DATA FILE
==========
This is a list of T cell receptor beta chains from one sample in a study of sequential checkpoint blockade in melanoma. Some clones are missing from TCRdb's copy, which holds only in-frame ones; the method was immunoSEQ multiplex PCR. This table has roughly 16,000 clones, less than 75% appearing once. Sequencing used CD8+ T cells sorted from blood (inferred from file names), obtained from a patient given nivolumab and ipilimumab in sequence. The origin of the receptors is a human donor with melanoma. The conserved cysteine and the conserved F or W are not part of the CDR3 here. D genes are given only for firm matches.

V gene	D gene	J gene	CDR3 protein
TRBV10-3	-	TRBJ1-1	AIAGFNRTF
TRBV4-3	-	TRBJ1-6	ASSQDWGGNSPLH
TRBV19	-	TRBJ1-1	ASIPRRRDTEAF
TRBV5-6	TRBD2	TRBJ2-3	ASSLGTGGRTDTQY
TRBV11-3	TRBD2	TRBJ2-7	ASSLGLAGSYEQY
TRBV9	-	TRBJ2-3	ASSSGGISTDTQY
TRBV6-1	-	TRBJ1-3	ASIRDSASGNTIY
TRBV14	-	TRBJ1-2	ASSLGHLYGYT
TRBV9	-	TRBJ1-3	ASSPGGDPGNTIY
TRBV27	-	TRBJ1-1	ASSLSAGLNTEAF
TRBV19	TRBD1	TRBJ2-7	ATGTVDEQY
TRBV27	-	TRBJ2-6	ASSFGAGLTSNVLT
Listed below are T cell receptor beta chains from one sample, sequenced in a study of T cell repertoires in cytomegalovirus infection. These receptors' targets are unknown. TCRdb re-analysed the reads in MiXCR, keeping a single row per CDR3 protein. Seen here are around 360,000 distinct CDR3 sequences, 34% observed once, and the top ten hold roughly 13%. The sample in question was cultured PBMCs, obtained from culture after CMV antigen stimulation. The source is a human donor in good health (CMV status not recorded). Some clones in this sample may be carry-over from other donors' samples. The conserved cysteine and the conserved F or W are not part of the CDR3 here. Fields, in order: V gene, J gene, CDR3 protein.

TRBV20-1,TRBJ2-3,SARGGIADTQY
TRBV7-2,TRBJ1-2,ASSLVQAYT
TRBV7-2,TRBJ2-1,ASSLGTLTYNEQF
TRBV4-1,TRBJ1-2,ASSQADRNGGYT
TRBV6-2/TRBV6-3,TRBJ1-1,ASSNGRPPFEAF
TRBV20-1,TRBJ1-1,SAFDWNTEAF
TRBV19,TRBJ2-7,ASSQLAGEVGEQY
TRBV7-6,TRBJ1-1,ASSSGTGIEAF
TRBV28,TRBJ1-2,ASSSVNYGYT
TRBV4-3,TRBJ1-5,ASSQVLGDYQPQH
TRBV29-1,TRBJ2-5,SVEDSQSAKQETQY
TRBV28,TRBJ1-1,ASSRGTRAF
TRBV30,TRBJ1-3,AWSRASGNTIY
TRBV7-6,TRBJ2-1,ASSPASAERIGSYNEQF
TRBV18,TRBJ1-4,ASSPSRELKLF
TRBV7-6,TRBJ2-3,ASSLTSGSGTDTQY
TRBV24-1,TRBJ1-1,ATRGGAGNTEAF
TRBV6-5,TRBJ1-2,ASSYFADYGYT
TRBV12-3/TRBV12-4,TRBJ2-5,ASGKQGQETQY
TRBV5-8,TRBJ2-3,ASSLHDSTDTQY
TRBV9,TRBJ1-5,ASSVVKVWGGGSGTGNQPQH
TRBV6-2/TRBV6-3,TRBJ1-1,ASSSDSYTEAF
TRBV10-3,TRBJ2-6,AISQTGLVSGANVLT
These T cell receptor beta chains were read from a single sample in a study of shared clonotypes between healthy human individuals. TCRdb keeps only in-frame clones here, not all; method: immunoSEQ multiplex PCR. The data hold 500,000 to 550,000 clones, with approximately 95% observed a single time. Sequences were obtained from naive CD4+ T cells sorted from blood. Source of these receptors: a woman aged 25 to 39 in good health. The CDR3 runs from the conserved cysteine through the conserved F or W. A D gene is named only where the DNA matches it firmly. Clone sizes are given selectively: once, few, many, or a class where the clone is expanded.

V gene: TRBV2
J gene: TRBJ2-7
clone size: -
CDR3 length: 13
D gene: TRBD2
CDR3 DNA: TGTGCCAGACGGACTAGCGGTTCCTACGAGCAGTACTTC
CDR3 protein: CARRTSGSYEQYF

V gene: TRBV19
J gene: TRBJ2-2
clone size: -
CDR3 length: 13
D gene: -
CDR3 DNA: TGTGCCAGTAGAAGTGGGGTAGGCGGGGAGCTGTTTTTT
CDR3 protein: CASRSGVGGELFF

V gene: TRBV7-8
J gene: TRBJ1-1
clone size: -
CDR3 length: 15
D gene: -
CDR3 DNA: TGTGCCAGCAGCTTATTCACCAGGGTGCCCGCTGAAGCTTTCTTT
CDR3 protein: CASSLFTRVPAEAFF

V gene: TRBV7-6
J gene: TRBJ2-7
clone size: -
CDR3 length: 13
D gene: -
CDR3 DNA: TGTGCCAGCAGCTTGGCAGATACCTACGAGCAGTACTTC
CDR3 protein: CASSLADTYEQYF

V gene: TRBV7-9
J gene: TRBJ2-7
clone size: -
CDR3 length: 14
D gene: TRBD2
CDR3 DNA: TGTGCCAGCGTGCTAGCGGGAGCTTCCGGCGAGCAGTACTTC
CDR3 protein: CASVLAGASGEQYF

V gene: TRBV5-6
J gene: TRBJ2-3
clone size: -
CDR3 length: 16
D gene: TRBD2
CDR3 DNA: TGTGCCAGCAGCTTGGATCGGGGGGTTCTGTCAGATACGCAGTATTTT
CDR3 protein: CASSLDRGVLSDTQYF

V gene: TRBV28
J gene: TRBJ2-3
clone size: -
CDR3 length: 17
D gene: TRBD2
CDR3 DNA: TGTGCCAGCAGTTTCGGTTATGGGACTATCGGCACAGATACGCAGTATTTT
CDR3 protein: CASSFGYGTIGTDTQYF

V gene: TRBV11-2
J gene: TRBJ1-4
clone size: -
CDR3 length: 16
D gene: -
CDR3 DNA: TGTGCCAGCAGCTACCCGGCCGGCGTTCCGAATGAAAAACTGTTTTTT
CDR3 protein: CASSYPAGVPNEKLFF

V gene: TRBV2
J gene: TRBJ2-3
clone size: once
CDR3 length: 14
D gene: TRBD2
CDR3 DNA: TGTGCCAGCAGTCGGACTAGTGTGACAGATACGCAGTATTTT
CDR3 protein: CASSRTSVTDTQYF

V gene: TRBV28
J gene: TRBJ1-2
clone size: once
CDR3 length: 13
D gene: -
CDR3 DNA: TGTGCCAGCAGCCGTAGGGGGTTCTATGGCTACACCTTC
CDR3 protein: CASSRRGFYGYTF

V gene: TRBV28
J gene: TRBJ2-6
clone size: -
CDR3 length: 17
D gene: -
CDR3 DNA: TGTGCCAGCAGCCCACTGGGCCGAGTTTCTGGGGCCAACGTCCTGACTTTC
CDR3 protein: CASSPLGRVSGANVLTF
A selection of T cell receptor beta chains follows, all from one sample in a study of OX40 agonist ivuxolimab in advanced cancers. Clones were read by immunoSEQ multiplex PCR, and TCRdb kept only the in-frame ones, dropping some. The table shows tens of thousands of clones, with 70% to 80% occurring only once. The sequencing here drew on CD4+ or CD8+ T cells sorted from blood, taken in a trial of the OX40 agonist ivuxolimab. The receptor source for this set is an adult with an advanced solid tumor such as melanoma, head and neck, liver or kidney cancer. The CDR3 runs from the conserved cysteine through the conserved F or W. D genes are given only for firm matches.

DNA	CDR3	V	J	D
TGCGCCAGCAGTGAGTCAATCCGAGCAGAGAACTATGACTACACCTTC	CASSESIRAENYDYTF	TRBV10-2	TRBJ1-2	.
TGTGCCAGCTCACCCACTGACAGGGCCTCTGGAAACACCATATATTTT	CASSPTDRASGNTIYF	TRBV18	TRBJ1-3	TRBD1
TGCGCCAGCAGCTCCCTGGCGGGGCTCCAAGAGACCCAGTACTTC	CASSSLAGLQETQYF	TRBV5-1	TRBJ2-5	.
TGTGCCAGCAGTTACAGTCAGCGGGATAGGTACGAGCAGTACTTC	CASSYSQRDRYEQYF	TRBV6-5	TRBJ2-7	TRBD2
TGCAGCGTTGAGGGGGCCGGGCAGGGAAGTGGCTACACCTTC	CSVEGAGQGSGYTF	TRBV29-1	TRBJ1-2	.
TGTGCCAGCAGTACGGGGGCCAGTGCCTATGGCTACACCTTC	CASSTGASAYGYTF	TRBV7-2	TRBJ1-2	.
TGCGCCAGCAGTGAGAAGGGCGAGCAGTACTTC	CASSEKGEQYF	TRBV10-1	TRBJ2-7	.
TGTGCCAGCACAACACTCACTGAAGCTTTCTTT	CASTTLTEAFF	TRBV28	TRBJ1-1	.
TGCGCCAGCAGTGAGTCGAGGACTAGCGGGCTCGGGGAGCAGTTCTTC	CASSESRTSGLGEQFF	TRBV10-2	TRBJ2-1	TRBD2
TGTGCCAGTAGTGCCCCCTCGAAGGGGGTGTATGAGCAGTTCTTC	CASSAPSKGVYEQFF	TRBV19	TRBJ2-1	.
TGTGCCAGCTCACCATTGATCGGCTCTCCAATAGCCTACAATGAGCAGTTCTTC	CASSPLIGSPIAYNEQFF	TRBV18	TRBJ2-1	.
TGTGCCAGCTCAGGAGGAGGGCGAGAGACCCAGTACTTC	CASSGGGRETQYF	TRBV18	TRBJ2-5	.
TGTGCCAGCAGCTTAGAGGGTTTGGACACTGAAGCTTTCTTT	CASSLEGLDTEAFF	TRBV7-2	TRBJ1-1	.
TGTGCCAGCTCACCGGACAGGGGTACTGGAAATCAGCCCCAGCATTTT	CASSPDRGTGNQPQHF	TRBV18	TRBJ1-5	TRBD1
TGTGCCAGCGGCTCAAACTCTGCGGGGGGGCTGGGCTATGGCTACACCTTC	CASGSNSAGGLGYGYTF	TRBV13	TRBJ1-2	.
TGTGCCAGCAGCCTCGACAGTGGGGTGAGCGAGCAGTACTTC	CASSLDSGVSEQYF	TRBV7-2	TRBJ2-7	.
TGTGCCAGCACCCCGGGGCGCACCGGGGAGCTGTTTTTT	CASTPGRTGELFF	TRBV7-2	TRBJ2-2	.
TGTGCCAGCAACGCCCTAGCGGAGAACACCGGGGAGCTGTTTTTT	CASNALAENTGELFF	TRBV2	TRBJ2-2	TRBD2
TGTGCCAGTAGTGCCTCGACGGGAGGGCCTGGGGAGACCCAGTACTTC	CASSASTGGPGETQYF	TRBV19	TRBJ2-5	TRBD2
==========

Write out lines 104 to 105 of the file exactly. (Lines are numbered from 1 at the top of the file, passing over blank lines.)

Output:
J gene: TRBJ1-2
clone size: once